• creating user controllable interactive weapons and GameObjects
  • building the game

You are given a design brief for a simple FPS game.
You will submit a stand-alone, playable game.

Criteria for achievement:
  • The submission achieves all requirements specified in the brief.

There is one Summative assignments for this module.

You are given a Unity level design brief. This includes audio specifications, which includes interactive music.

You are to construct a Unity level, and to integrate this with Wwise to achieve the design brief specifications.

The design brief is very open, and you are encouraged to add their own interactive elements (this gives an opportunity for you to demonstrate excellence beyond the remit of the assessment brief).

Key information

  • Mac or PC computer capable of running Wwise 2016.2.1.5995 and Unity 5.5.1 or later
  • Audiokinetic Wwise
  • Unity
  • DAW software (e.g. Pro Tools First, Audacity)
  • MonoDevelop (Mac) or Visual Studio (PC) - included as part of the Unity install
  • Internet access
  • Headphones or audio monitors

  • The course is run over an 8 week period.
  • At the start of each week, lessons, assignments and resources are released in the form of a Session on the VLE.
  • Study is self-paced, but there are weekly exercises to be completed.
  • You can expect between 1 and 2 hours a week will be necessary to complete the workload for the Session.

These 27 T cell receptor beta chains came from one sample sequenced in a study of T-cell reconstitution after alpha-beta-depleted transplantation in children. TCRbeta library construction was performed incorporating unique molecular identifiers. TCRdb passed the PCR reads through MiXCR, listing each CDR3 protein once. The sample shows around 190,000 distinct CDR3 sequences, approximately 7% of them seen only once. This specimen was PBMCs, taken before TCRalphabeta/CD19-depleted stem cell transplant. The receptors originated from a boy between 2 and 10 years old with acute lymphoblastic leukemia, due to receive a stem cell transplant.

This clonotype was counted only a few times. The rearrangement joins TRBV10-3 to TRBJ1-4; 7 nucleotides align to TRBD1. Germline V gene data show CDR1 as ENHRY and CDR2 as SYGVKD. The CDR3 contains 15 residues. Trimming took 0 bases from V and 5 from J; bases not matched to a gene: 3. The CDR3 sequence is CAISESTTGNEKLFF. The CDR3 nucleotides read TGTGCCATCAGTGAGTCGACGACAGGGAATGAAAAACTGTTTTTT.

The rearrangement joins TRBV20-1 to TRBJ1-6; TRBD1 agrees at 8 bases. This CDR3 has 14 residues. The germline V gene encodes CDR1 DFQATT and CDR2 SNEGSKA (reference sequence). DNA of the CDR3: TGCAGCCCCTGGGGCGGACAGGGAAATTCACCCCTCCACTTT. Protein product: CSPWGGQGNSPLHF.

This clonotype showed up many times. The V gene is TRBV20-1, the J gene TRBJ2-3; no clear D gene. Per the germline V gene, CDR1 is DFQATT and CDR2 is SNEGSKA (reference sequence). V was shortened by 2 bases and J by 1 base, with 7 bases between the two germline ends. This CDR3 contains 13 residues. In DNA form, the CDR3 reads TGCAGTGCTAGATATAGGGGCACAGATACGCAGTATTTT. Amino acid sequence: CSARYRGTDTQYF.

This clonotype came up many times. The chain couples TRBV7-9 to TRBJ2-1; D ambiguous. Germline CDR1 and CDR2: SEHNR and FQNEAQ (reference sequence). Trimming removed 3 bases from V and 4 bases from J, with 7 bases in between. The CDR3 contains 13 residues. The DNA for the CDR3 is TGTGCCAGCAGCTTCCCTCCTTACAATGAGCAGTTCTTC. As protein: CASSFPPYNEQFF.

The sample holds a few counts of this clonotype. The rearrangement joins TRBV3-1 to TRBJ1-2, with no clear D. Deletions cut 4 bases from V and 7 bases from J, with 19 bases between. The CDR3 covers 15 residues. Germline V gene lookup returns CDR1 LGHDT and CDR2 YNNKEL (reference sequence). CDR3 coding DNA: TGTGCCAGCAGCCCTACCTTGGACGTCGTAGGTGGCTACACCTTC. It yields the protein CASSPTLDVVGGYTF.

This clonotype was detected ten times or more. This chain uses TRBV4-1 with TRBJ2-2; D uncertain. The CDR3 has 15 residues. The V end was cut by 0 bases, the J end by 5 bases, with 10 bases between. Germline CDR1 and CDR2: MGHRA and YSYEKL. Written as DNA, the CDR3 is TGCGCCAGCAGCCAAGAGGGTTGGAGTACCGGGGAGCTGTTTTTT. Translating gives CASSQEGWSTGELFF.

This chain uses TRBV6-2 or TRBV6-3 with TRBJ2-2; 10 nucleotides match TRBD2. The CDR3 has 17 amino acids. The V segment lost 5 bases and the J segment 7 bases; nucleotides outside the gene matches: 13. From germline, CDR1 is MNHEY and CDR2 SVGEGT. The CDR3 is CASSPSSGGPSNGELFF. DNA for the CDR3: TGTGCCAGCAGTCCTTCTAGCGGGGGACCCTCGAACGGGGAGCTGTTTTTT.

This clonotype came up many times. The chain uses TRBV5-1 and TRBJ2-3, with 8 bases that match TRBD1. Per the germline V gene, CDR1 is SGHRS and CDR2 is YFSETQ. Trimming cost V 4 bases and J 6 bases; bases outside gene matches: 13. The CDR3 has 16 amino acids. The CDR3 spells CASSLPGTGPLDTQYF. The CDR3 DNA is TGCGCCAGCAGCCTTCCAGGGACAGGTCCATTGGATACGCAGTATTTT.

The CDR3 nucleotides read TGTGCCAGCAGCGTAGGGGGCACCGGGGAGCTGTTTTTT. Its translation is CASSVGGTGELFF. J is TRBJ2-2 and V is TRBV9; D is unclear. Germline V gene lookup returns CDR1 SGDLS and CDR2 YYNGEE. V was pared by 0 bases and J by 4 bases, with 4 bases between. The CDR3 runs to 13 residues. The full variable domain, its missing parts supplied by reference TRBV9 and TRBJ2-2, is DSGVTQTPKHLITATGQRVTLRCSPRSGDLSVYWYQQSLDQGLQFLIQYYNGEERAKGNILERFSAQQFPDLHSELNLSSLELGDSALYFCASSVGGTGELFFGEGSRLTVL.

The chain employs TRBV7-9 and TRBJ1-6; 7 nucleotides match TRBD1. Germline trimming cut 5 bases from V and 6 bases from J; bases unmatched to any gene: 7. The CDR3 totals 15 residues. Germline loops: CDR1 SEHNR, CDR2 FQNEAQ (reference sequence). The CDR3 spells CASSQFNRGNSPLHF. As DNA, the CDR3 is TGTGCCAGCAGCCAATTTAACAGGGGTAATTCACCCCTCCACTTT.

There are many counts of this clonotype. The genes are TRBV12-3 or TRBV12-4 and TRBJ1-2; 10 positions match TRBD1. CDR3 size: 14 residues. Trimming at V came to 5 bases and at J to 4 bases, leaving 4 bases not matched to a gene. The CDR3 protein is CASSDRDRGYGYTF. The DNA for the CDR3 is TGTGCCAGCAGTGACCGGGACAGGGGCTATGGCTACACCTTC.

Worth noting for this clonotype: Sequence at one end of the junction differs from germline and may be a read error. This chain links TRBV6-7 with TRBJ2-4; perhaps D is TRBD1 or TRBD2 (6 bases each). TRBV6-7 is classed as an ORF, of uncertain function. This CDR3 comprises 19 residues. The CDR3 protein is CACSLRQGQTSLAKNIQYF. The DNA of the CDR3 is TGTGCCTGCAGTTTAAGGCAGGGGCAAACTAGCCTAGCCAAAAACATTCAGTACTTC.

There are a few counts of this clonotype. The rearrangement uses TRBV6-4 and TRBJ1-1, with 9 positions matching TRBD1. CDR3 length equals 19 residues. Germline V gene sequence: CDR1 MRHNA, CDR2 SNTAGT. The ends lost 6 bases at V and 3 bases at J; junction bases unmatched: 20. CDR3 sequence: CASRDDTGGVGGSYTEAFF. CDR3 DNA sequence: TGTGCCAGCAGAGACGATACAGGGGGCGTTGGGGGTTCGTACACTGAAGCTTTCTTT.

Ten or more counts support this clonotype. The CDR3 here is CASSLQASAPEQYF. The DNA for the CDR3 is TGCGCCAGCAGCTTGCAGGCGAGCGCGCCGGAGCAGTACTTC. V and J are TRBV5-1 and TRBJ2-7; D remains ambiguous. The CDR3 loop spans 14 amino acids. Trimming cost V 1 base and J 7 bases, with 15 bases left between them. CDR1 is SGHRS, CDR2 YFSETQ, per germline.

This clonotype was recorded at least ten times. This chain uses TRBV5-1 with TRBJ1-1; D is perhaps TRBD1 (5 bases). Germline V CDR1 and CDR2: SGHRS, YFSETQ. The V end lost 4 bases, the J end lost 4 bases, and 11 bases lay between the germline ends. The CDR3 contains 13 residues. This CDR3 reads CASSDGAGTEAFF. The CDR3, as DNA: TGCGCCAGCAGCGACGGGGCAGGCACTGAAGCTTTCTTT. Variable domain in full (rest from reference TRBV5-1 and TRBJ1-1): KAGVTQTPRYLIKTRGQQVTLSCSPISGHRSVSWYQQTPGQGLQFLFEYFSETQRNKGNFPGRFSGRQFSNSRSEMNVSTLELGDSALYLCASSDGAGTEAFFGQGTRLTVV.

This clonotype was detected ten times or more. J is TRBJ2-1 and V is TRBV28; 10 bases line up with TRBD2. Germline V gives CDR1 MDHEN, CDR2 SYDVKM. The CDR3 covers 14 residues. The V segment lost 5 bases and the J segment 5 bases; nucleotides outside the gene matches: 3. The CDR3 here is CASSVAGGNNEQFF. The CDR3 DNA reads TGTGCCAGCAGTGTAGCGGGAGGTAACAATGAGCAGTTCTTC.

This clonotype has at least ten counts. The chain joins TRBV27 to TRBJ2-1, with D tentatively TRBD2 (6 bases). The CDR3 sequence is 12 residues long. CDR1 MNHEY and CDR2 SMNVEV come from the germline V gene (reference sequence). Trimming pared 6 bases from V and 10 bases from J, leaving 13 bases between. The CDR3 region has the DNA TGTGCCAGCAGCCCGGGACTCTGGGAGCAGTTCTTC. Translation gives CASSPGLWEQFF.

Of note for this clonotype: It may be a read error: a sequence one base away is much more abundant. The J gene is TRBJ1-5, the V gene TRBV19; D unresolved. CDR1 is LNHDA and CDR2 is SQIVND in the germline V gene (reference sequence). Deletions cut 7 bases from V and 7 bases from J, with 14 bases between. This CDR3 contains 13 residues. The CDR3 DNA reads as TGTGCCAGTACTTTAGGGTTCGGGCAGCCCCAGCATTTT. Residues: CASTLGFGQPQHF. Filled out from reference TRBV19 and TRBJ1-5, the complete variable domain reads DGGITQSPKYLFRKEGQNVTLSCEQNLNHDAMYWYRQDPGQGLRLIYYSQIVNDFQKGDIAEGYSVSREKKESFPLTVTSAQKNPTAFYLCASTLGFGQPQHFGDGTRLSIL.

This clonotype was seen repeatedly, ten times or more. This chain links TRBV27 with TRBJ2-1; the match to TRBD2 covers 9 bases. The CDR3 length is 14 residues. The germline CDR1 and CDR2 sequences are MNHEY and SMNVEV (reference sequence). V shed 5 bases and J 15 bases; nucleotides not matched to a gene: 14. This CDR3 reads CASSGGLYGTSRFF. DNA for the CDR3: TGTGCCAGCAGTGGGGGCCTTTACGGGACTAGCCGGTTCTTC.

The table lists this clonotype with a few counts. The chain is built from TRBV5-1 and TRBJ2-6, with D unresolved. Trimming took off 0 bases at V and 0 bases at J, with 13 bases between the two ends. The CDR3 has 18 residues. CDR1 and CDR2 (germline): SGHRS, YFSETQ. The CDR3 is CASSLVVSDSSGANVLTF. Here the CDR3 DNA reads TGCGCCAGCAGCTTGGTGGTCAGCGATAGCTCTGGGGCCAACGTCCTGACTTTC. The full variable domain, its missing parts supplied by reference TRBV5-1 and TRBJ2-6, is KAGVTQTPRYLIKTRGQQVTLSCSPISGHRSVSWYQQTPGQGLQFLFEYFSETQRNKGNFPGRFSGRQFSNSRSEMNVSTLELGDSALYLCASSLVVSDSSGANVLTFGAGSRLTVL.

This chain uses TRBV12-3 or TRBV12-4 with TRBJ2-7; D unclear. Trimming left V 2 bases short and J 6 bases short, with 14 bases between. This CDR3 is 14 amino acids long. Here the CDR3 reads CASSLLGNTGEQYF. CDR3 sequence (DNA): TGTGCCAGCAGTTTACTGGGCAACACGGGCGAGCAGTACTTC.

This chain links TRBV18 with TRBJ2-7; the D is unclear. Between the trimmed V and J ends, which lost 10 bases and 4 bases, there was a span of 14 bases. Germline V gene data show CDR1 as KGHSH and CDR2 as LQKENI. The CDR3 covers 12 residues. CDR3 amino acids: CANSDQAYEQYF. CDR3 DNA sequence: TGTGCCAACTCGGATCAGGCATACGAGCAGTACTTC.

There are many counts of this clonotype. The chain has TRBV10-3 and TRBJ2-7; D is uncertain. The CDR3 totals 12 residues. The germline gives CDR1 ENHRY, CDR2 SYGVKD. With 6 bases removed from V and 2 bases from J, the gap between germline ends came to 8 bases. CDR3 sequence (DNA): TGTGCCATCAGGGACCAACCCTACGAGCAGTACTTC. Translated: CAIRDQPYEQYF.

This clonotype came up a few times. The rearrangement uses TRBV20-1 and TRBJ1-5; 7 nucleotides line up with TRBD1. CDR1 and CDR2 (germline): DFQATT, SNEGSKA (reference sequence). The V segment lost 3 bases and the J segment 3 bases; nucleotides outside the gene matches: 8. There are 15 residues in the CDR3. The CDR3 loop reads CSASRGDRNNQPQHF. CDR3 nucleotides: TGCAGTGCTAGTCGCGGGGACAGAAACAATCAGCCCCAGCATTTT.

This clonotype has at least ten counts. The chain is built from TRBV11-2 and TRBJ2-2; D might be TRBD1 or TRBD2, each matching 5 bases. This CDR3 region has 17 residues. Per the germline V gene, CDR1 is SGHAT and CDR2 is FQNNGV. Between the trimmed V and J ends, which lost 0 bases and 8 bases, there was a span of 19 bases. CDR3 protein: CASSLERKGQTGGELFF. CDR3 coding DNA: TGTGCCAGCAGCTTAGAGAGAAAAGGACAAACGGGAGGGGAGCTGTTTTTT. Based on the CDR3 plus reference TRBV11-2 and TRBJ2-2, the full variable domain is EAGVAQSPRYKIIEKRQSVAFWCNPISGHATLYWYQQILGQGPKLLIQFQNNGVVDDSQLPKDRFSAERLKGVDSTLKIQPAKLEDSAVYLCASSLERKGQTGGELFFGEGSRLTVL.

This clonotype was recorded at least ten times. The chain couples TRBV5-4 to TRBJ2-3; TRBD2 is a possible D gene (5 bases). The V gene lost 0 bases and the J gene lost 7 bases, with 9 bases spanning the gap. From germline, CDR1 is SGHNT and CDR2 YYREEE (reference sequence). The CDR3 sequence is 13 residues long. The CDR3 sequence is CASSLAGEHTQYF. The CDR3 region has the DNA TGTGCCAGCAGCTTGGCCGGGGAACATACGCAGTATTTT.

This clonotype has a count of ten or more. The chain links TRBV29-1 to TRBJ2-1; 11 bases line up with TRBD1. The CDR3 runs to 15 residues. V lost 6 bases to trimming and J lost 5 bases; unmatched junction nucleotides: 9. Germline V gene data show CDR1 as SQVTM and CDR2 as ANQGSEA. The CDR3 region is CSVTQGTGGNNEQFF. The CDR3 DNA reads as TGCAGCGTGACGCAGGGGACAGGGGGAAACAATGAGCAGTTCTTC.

• There is one Summative assignment. It should be possible to complete this to a passable level in under 8 hours (though there is room to take this projects much further should you wish).

  • All videos are created on a Mac, but where there are significant differences between the Mac and PC software, these are indicated.
  • The MonoDevelop IDE is used for all videos, but PC users will be able to complete the work using Visual Studio.
  • A Session is made up of several Sections
  • There are between 1 and 6 video lessons in each Section.
  • A video lesson can range from approximately one to six minutes long.
  • A course teacher will monitor the discussion boards and give feedback to submissions, and will be available for one-to-one assistance upon request.

Qualification – SSR Certificate
Duration – 8 Weeks
Mode of Study – Part Time Online
Time of Study – Flexible
Hours of Study – A minimum of 1-2 hours per week
Start Date – Friday 9th February 2018
Entry Requirements – Basic DAW experience: the ability to record and edit audio
Some computer gaming experience will be useful (but not essential)
Tuition Fees – £545.00
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Course Information

Subject Area
Games Development
Music Production
Course Modules –